Rapport creates that working relationship which is good for both parties but the key Measure of Success  is the MQL, marketing qualified lead and SQL, sales qualified lead that our programs produce. As the CEO, I often ask the client directly for feedback. These are some quotes recently from an ERP consultation provider who has been a client for 2 full years in describing the business introductions provided:

“My conversation with XXX(large mfg. firm) this morning was very good.  This is an opportunity.  They are going to evaluate ERP software systems.  They envision a Q42012 selection decision and a Q12013 implementation start. Bravo.”


“A very good call.  (Medium size medical device manufacturer) They are running a home grown system, or systems, with a couple of commercially developed 3rd party tools and the CFO seems genuinely interested in finding a better way.  IT Manager  sat in on the meeting and he seems to have an understandable attraction to the status quo, but he was engaged throughout the call.” “A real possibility.  A pretty good week of prospect development I’d say.”


Fortune 2000 manufacturing firm-“Original appointment was a no show at the tele-meeting because she is in the hospital with what is currently an undiagnosed malady.  As luck would have it the receptionist transferred me to President  XXX who was aware that XXX had scheduled a tele-meeting with me.  I learned everything I needed to learn from Mr. XXX. Neither system is suited to managing a manufacturing operation.  That’s why they are evaluating ERP systems.  The President says that they want to make a selection decision in 60-90 days. So far?  Another bull’s eye.”


Examples of Measures of Success.

Measures of Success-Demand Generation-August 2014

At Good Leads®, our Prospect Builder® B2B lead generation premium brand, has been our mainstay offering for the last 11 years. Why is that? We think we know the answer to that but we specifically ask our customers and build the feedback process into our programs.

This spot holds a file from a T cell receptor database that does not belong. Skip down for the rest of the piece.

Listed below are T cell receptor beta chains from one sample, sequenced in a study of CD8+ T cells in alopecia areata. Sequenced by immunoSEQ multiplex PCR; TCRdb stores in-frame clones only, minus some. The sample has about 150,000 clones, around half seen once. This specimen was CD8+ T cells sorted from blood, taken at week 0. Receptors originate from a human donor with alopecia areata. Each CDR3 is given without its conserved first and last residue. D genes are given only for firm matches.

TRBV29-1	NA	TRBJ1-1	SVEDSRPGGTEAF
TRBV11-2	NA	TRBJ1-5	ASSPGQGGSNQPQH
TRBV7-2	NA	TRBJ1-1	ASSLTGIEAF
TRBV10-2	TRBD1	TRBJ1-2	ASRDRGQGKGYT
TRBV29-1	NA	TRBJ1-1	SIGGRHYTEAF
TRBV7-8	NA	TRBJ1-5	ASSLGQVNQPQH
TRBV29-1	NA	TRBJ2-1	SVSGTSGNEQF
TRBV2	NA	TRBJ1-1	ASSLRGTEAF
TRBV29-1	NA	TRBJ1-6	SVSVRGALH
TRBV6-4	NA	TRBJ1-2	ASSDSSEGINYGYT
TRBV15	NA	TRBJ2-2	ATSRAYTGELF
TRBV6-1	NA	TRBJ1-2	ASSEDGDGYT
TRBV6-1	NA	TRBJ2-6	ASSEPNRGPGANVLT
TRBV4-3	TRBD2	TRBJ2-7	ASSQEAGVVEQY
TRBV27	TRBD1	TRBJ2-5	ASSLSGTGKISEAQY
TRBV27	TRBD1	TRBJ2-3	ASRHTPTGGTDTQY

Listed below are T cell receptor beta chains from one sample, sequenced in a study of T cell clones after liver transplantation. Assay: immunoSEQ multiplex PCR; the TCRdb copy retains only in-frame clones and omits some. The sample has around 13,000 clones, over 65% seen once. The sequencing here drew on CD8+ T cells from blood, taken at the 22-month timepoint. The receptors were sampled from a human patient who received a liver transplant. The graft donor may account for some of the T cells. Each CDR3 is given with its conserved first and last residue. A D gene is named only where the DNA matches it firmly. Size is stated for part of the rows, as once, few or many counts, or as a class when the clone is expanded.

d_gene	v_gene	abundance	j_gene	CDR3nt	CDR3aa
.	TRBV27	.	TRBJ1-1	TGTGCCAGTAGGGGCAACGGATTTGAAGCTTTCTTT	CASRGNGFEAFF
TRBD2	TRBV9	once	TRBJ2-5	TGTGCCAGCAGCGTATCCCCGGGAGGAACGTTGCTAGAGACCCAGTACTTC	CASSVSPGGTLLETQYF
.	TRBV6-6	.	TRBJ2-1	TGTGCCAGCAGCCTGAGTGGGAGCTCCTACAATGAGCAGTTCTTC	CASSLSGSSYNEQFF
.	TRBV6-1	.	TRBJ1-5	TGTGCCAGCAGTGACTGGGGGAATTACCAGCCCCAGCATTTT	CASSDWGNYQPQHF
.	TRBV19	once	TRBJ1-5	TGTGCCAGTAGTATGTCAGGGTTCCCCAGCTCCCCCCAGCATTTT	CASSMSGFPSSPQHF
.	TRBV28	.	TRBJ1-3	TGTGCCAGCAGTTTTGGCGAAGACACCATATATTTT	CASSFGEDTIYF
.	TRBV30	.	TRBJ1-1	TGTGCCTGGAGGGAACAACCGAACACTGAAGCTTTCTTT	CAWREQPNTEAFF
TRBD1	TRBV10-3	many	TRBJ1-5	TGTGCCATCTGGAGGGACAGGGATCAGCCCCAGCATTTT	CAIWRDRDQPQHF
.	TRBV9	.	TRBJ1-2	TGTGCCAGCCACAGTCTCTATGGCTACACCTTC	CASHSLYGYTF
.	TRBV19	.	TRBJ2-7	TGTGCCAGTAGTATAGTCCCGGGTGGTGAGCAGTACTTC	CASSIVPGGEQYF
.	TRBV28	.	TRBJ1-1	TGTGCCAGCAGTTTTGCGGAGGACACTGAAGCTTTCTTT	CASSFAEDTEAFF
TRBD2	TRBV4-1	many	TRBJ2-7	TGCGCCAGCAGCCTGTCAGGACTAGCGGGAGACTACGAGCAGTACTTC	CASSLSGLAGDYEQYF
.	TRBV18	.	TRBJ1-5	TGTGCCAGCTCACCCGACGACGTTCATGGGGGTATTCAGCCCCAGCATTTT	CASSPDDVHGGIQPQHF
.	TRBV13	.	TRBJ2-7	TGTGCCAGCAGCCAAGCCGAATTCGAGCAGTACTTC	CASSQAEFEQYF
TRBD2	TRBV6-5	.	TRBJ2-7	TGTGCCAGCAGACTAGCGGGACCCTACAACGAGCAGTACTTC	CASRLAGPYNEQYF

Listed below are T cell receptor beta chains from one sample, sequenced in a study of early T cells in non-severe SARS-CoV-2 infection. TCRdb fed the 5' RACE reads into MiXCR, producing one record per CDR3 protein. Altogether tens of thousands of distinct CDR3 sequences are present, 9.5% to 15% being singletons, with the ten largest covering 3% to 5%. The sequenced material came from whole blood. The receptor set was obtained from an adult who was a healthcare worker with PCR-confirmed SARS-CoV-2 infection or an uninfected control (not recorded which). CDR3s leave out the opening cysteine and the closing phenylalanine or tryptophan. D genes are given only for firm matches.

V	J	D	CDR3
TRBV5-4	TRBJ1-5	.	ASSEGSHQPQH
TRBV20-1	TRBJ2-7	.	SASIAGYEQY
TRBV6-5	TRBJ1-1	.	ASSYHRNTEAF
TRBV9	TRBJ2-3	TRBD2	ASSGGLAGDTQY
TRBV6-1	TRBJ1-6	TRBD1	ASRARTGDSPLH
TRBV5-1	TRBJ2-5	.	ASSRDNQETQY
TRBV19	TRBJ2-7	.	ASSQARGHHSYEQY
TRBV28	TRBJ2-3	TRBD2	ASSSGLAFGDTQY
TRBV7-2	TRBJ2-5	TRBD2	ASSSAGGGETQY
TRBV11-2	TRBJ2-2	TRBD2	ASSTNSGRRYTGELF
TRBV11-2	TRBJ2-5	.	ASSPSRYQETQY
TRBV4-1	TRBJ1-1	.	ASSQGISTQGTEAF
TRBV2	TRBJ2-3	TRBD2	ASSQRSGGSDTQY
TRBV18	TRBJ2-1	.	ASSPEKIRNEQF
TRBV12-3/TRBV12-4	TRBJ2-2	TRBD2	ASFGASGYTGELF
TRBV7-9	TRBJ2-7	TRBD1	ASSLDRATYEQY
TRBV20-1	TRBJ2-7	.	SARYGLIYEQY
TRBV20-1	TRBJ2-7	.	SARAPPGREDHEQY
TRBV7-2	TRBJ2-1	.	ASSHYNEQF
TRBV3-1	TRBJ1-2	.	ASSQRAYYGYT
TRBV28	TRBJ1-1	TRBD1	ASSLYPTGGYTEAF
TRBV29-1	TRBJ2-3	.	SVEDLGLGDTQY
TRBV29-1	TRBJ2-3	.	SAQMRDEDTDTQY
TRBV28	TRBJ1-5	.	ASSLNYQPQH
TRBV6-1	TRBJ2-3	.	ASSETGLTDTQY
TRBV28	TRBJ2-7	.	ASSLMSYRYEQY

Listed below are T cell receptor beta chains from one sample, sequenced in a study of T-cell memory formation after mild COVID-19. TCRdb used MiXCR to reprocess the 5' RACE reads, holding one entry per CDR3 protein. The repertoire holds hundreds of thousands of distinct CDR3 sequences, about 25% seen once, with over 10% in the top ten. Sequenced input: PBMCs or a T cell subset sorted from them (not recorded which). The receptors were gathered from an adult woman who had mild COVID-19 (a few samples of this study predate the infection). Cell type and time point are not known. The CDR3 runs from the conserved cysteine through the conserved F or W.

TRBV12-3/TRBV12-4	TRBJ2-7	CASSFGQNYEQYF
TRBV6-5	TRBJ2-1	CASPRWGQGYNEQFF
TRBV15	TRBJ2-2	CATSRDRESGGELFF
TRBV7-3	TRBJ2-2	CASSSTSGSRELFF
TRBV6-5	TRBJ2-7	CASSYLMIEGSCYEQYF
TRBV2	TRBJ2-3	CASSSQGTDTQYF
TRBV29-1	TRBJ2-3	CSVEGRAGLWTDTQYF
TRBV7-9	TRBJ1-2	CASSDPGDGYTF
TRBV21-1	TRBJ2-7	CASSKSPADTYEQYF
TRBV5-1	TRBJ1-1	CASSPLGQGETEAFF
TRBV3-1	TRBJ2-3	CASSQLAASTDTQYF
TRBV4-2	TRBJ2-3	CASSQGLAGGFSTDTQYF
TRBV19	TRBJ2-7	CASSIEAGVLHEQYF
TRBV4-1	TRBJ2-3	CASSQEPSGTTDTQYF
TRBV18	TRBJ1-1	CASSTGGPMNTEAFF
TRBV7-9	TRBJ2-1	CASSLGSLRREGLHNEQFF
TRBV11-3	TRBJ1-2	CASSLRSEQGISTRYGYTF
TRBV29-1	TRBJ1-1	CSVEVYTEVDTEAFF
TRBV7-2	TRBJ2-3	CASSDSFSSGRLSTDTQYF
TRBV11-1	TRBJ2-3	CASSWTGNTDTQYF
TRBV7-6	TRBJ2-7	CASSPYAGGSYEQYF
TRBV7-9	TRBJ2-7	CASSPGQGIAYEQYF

Rapport creates that working relationship which is good for both parties but the key Measure of Success  is the MQL, marketing qualified lead and SQL, sales qualified lead that our programs produce. As the CEO, I often ask the client directly for feedback. The following is feedback recently from the executive vice president of sales for an executive level focused B2B travel management provider who is a client starting their 2nd contract period with Good Leads. He reminded us that he thought his assignment to GL would be hard because internally they had struggled with performing the discovery, qualification and securing a next step function themselves which is why they outsourced. The level of difficulty in doing so was enhanced due to the lead success criteria being set high requiring the MQL’s, marketing qualified leads, had to be with entities that had at least $1M in airfare spend annually. More specifically the target market to be pursued was healthcare. Thus the discovery and deep qualification required set the bar fairly high not withstanding determining if the entity had pain points sufficient to entertain the notion of looking at a new provider solution. Nonetheless, our client confirms that after holding face to face meetings that GL secured, 7 sales qualified leads are in their sales pipeline.  A good “Measure of Success” in my eyes and the GL client as well.